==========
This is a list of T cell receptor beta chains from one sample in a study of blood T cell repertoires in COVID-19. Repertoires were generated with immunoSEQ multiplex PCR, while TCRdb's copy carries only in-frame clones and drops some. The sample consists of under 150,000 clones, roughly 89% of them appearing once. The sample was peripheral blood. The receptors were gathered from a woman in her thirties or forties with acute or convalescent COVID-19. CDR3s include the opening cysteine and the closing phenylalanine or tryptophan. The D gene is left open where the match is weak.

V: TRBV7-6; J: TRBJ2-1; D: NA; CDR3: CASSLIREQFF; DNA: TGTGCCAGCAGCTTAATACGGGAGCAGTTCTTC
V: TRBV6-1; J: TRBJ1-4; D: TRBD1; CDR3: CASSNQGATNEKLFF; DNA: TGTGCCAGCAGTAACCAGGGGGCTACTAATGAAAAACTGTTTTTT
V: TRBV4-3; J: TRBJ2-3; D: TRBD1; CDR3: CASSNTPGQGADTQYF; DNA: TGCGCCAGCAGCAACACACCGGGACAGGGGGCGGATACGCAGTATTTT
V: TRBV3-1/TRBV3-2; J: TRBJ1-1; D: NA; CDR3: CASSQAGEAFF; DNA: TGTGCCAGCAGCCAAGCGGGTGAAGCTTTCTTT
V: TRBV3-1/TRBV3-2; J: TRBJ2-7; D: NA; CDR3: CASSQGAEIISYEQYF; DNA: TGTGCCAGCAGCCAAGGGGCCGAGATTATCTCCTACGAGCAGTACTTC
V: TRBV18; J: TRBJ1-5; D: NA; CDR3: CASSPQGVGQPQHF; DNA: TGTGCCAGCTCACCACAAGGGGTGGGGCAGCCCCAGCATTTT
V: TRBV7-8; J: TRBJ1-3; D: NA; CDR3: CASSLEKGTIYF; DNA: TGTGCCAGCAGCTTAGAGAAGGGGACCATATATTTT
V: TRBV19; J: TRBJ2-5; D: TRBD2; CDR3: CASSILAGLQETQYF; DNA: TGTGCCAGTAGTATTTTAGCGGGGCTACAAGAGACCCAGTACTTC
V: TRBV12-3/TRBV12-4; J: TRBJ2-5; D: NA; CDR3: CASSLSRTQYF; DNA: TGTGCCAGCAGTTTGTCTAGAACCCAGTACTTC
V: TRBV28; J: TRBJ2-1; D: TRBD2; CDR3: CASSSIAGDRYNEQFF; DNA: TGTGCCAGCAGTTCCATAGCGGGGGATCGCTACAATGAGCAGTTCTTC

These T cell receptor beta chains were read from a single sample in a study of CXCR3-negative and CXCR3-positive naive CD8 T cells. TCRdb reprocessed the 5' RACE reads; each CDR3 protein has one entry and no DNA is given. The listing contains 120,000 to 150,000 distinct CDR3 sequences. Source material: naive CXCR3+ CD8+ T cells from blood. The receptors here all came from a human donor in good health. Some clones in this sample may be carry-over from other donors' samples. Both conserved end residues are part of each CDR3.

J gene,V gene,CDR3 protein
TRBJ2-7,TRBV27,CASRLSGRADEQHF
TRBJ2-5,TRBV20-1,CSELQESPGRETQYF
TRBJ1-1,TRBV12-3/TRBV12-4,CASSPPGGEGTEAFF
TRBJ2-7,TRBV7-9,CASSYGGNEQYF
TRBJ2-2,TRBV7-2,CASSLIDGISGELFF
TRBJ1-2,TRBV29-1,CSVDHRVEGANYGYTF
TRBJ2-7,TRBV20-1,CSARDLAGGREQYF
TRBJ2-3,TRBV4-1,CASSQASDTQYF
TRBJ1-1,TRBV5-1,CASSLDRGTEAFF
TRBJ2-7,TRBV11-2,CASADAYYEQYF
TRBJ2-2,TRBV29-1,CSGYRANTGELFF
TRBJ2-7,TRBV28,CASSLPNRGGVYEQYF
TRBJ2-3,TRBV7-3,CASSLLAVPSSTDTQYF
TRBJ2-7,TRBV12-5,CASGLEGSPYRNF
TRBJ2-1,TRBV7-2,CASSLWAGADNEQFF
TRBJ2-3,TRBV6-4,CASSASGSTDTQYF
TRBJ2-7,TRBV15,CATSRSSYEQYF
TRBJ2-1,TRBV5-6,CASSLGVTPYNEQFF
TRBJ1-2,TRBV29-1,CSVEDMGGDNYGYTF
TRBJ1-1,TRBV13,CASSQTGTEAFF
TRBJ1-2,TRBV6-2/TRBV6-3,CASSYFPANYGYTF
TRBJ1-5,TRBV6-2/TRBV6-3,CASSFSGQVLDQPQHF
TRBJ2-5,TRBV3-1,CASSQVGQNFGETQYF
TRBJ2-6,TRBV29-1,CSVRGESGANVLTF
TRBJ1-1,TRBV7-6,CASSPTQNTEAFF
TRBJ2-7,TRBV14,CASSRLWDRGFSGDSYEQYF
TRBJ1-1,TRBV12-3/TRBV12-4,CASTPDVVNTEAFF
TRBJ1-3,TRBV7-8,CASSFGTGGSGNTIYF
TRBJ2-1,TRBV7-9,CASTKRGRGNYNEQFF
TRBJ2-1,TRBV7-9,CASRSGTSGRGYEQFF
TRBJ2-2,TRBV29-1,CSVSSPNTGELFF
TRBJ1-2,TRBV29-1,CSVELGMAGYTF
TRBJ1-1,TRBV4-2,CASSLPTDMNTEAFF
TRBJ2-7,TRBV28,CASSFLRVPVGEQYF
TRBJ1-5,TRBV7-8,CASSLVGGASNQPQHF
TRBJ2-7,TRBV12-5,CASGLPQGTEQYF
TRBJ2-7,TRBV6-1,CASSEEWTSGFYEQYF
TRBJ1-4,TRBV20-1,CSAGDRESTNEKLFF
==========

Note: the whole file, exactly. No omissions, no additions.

This is a list of T cell receptor beta chains from one sample in a study of blood T cell repertoires in COVID-19. Repertoires were generated with immunoSEQ multiplex PCR, while TCRdb's copy carries only in-frame clones and drops some. The sample consists of under 150,000 clones, roughly 89% of them appearing once. The sample was peripheral blood. The receptors were gathered from a woman in her thirties or forties with acute or convalescent COVID-19. CDR3s include the opening cysteine and the closing phenylalanine or tryptophan. The D gene is left open where the match is weak.

V: TRBV7-6; J: TRBJ2-1; D: NA; CDR3: CASSLIREQFF; DNA: TGTGCCAGCAGCTTAATACGGGAGCAGTTCTTC
V: TRBV6-1; J: TRBJ1-4; D: TRBD1; CDR3: CASSNQGATNEKLFF; DNA: TGTGCCAGCAGTAACCAGGGGGCTACTAATGAAAAACTGTTTTTT
V: TRBV4-3; J: TRBJ2-3; D: TRBD1; CDR3: CASSNTPGQGADTQYF; DNA: TGCGCCAGCAGCAACACACCGGGACAGGGGGCGGATACGCAGTATTTT
V: TRBV3-1/TRBV3-2; J: TRBJ1-1; D: NA; CDR3: CASSQAGEAFF; DNA: TGTGCCAGCAGCCAAGCGGGTGAAGCTTTCTTT
V: TRBV3-1/TRBV3-2; J: TRBJ2-7; D: NA; CDR3: CASSQGAEIISYEQYF; DNA: TGTGCCAGCAGCCAAGGGGCCGAGATTATCTCCTACGAGCAGTACTTC
V: TRBV18; J: TRBJ1-5; D: NA; CDR3: CASSPQGVGQPQHF; DNA: TGTGCCAGCTCACCACAAGGGGTGGGGCAGCCCCAGCATTTT
V: TRBV7-8; J: TRBJ1-3; D: NA; CDR3: CASSLEKGTIYF; DNA: TGTGCCAGCAGCTTAGAGAAGGGGACCATATATTTT
V: TRBV19; J: TRBJ2-5; D: TRBD2; CDR3: CASSILAGLQETQYF; DNA: TGTGCCAGTAGTATTTTAGCGGGGCTACAAGAGACCCAGTACTTC
V: TRBV12-3/TRBV12-4; J: TRBJ2-5; D: NA; CDR3: CASSLSRTQYF; DNA: TGTGCCAGCAGTTTGTCTAGAACCCAGTACTTC
V: TRBV28; J: TRBJ2-1; D: TRBD2; CDR3: CASSSIAGDRYNEQFF; DNA: TGTGCCAGCAGTTCCATAGCGGGGGATCGCTACAATGAGCAGTTCTTC

These T cell receptor beta chains were read from a single sample in a study of CXCR3-negative and CXCR3-positive naive CD8 T cells. TCRdb reprocessed the 5' RACE reads; each CDR3 protein has one entry and no DNA is given. The listing contains 120,000 to 150,000 distinct CDR3 sequences. Source material: naive CXCR3+ CD8+ T cells from blood. The receptors here all came from a human donor in good health. Some clones in this sample may be carry-over from other donors' samples. Both conserved end residues are part of each CDR3.

J gene,V gene,CDR3 protein
TRBJ2-7,TRBV27,CASRLSGRADEQHF
TRBJ2-5,TRBV20-1,CSELQESPGRETQYF
TRBJ1-1,TRBV12-3/TRBV12-4,CASSPPGGEGTEAFF
TRBJ2-7,TRBV7-9,CASSYGGNEQYF
TRBJ2-2,TRBV7-2,CASSLIDGISGELFF
TRBJ1-2,TRBV29-1,CSVDHRVEGANYGYTF
TRBJ2-7,TRBV20-1,CSARDLAGGREQYF
TRBJ2-3,TRBV4-1,CASSQASDTQYF
TRBJ1-1,TRBV5-1,CASSLDRGTEAFF
TRBJ2-7,TRBV11-2,CASADAYYEQYF
TRBJ2-2,TRBV29-1,CSGYRANTGELFF
TRBJ2-7,TRBV28,CASSLPNRGGVYEQYF
TRBJ2-3,TRBV7-3,CASSLLAVPSSTDTQYF
TRBJ2-7,TRBV12-5,CASGLEGSPYRNF
TRBJ2-1,TRBV7-2,CASSLWAGADNEQFF
TRBJ2-3,TRBV6-4,CASSASGSTDTQYF
TRBJ2-7,TRBV15,CATSRSSYEQYF
TRBJ2-1,TRBV5-6,CASSLGVTPYNEQFF
TRBJ1-2,TRBV29-1,CSVEDMGGDNYGYTF
TRBJ1-1,TRBV13,CASSQTGTEAFF
TRBJ1-2,TRBV6-2/TRBV6-3,CASSYFPANYGYTF
TRBJ1-5,TRBV6-2/TRBV6-3,CASSFSGQVLDQPQHF
TRBJ2-5,TRBV3-1,CASSQVGQNFGETQYF
TRBJ2-6,TRBV29-1,CSVRGESGANVLTF
TRBJ1-1,TRBV7-6,CASSPTQNTEAFF
TRBJ2-7,TRBV14,CASSRLWDRGFSGDSYEQYF
TRBJ1-1,TRBV12-3/TRBV12-4,CASTPDVVNTEAFF
TRBJ1-3,TRBV7-8,CASSFGTGGSGNTIYF
TRBJ2-1,TRBV7-9,CASTKRGRGNYNEQFF
TRBJ2-1,TRBV7-9,CASRSGTSGRGYEQFF
TRBJ2-2,TRBV29-1,CSVSSPNTGELFF
TRBJ1-2,TRBV29-1,CSVELGMAGYTF
TRBJ1-1,TRBV4-2,CASSLPTDMNTEAFF
TRBJ2-7,TRBV28,CASSFLRVPVGEQYF
TRBJ1-5,TRBV7-8,CASSLVGGASNQPQHF
TRBJ2-7,TRBV12-5,CASGLPQGTEQYF
TRBJ2-7,TRBV6-1,CASSEEWTSGFYEQYF
TRBJ1-4,TRBV20-1,CSAGDRESTNEKLFF